(As a side observation:  yes there are other online classes that have animations of characters in their curricula.  However, these need to be taken with some caution.  The shape and structure of a Chinese character can represent its meaning – but some learning materials do give misleading illustrations of this.    We’ve seen animations other online trial classes which have been engaging, but they haven’t all been classically correct.  This could be teaching bad habits for students who will be going deeper with their Chinese studies.)

Here’s a simple example of what is taught in “Grade 2” Koala Know:

The word “home” 家 (jiā) … is perhaps one of the most well-known Chinese characters.  The lower part is  豕”(zhì) which means pig.  People used to raise pigs at home (pigs are said to be the first animal which Chinese ancestors domesticated and kept as livestock), so having a pig under a roof “家” indicated that it was a place where people also lived, thus a “home”.   Sometimes in ancient oracle bones from Shang Dynasty, one can even see versions of 家 that depict a house with two pigs inside!

Evolution of the simplified Chinese character 家 , from bronze, to oracle bones, through to ancient seals. Courtesy of The World of Chinese website.

In Koala Know, the syllabus explains this about the original character.  However, others online classes (and flash cards) use animations which don’t bring out this context.  It hides the cultural context of the Chinese character and makes it harder for a child to go on and self-study later in life.  If the animation is correct, a child can easily learn many more characters.

The symbol, “家” then forms a place in many related words like 家庭 (jiā tíng = family), 老家 (lǎo jiā = home town), 农家 (nong jia = farmer); 专家 (zhuān jiā expert, people who are specialized in a field); and domesticated animals 家畜 (jiā chù = livestock) and家禽 (jiā qín = poultry), just to name a few.

(It’s interesting to note that symbol 牢 …. being a cow “牛” under a roof “宀”….. is the term for prison cell or jail!)

For contrast, see this image below from another online class which puts a graphic around “家” which brings out ‘family’, but doesn’t explain the try building blocks.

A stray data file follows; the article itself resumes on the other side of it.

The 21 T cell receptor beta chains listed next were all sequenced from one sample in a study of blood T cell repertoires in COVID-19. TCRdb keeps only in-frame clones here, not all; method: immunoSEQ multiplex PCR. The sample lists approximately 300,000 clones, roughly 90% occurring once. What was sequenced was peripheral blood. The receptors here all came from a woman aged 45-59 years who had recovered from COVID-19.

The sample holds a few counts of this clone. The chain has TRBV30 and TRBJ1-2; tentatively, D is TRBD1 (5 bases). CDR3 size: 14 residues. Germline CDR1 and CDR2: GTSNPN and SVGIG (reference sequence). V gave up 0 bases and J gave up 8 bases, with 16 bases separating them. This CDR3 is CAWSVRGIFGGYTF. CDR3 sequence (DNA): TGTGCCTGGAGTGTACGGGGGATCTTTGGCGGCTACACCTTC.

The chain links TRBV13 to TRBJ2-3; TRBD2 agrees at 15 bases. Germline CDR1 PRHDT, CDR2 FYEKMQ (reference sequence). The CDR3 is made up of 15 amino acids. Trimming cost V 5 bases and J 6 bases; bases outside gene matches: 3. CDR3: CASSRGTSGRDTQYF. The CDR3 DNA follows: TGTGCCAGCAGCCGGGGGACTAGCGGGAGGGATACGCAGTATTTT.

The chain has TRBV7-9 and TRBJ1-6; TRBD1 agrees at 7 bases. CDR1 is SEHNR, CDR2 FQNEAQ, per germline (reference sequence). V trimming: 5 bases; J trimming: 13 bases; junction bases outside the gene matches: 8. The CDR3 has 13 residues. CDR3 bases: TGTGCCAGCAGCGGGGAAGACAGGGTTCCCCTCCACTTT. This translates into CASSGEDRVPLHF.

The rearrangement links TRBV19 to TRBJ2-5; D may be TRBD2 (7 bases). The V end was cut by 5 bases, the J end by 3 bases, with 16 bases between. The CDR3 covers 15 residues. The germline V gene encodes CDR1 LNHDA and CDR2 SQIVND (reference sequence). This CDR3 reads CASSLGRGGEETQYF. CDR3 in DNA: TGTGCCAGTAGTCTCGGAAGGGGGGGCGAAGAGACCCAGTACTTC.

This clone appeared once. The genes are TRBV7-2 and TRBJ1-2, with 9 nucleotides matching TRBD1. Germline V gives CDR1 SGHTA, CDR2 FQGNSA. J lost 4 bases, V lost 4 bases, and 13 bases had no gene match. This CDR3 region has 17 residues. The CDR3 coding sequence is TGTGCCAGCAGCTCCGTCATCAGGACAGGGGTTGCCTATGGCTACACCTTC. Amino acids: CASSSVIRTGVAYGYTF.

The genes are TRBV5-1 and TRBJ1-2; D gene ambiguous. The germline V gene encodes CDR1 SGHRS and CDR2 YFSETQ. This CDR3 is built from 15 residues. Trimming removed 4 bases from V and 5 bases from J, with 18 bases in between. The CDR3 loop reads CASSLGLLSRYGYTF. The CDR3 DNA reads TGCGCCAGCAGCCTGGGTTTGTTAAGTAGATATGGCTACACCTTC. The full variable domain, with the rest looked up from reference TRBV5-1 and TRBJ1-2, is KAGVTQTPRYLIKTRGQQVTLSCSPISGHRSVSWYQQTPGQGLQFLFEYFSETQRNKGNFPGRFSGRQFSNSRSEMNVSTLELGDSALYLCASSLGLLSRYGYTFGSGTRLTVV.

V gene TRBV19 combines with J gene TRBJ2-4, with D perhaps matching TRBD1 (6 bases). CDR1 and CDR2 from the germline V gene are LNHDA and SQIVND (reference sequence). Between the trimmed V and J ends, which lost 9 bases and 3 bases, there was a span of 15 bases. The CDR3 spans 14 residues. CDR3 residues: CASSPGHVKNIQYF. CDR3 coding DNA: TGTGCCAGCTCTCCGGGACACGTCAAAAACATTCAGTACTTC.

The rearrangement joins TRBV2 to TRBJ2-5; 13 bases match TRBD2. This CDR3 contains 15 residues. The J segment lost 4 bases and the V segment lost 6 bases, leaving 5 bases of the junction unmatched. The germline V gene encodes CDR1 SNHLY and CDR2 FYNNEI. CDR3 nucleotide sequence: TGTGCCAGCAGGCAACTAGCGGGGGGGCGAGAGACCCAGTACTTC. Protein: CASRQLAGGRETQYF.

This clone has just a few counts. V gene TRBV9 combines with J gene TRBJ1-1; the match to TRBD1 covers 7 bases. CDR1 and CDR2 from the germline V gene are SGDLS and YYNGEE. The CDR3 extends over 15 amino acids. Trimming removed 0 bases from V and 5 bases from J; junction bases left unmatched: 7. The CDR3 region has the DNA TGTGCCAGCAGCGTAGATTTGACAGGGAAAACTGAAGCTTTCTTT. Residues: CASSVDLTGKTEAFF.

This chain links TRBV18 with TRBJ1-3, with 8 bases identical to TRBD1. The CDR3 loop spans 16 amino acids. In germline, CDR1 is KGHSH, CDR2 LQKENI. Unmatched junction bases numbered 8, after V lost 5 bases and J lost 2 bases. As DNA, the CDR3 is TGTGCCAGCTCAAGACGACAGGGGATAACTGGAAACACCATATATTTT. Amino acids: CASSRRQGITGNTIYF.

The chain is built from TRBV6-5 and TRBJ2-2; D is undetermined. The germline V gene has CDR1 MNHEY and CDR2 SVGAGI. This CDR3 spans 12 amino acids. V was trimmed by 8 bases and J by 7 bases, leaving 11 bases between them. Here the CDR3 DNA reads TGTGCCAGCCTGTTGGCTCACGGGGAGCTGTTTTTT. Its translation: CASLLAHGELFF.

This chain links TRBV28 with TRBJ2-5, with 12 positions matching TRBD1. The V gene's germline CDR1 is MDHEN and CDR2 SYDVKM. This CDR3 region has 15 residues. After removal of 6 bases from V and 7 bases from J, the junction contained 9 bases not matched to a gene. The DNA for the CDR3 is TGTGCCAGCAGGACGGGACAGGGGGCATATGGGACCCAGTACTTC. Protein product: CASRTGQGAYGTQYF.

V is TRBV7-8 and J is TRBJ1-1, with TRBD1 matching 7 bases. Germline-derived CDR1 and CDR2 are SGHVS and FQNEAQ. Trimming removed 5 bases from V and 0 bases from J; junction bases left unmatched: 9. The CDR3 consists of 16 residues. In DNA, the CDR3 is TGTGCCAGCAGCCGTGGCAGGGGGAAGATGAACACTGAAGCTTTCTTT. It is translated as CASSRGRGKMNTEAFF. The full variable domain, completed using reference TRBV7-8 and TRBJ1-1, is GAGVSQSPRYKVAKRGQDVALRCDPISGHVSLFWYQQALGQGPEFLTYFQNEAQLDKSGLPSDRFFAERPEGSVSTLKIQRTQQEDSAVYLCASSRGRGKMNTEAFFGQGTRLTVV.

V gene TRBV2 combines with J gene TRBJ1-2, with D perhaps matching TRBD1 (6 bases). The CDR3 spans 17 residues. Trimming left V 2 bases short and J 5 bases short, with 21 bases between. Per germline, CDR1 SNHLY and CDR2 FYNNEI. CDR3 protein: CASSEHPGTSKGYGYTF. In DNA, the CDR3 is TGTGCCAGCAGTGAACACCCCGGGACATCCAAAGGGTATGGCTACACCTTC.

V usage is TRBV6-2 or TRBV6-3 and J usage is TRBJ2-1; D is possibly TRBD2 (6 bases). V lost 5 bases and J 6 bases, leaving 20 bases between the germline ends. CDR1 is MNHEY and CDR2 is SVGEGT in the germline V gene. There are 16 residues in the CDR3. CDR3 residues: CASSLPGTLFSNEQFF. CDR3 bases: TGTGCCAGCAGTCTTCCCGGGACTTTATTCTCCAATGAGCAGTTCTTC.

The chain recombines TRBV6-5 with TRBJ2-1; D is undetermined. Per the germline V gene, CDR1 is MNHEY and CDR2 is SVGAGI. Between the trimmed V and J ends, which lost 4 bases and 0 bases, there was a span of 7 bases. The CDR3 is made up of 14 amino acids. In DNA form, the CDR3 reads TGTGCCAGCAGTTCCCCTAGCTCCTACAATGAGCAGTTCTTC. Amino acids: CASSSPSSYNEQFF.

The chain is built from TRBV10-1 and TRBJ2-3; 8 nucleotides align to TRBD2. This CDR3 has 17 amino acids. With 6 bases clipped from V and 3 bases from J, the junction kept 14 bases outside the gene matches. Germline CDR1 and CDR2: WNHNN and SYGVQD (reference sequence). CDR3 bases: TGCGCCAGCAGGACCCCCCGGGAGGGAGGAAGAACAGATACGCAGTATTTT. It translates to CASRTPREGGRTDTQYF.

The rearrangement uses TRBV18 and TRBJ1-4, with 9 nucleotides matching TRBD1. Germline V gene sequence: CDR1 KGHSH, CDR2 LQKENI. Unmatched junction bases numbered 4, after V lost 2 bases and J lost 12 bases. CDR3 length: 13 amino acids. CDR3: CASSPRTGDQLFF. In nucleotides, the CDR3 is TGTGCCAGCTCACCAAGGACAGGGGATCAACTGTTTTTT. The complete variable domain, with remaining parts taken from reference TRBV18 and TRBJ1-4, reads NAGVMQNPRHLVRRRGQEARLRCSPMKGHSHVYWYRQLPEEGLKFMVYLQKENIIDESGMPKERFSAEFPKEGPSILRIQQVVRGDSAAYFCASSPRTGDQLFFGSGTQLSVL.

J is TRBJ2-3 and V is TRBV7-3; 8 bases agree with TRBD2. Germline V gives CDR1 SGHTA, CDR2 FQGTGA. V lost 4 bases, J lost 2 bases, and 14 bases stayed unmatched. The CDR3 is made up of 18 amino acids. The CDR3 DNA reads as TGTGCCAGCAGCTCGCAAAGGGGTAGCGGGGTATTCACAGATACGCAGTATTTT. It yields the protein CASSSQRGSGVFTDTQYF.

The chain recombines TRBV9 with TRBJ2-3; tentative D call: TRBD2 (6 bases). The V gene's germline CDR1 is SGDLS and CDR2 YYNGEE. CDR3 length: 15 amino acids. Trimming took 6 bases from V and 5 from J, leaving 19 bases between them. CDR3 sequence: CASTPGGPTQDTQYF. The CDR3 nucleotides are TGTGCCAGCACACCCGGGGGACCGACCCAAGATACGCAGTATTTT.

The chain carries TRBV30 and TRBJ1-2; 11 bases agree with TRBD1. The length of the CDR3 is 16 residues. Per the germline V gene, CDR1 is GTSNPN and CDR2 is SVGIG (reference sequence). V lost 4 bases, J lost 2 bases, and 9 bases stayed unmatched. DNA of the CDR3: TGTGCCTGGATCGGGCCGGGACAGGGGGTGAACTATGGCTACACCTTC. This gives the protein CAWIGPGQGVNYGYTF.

From another online class….. probably not the best way to learn “jia”.

Here’s another example, for Grade 1 Koala Know:

The characters for “above”/up” 上 (shàng) and “below/down” 下  (xià) are categorised as ideograms in Chinese. Ideograms express an abstract idea through an iconic form. If you combine the two character together, you get “卡” (kă) which means “stuck”, as in, “stuck in the middle”.

How else is it different from other online classes?

1. It’s not just a lesson, it’s an entire online platform: Koala Know isn’t just a lesson carried out through Zoom or Skype.  It’s an entire platform, filled with learning resources, books to read, and cleverly curated lessons.  Other online classes we have tried use Powerpoint-based materials, however Koala Know has their curriculum fully delivered through elaborate, proprietary animations and interactive classroom games (eg the child can click on the screen and play a game with another child), which are shared over the screen. 

2. Classes are aimed at truly bilingual speaking children: Whereas services like Vivaling (which we really love!) and Lingo Bus are targeting international children who learn Mandarin as a second language, Koala Know is aiming specifically at families who already speak Chinese, and wish to dig deeper into the beauty of the language, along with history and culture. Of course, like our family, despite not being culturally Chinese, my kids had a relatively solid foundation of Chinese, and Koala Know suits them well.

3. Quality of full time teaching staff: Research suggests an important variable in any students’ learning is the quality of their teacher.  It was encouraging to see that even in the promotional materials for Koala Know, they state their teaching staff are fulltime and fully trained in Koala Know pedagogy.  In fact, it takes six months of full-time training of their staff before they can teach on the platform.  This demonstrates Koala Know’s commitment to its team of staff, and I didn’t read anything similar on other platforms.

4. Format of class – balanced between interaction and theory. In the other online classes we’ve done, they’ve either had no real interaction between other class participants, or, it’s been an ongoing game / ‘competition’ with trophies awarded for the fastest correct response.  Koala Know does have some competing games (not as many as other classes we’ve done), but it also encourages real co-operative participation between classmates, eg in some activities they make up a story by each doing part of it, and the teacher guides them to take turns, listen and respect each other.  The same student cohort is fixed for each class too, which helps create this supportive class environment.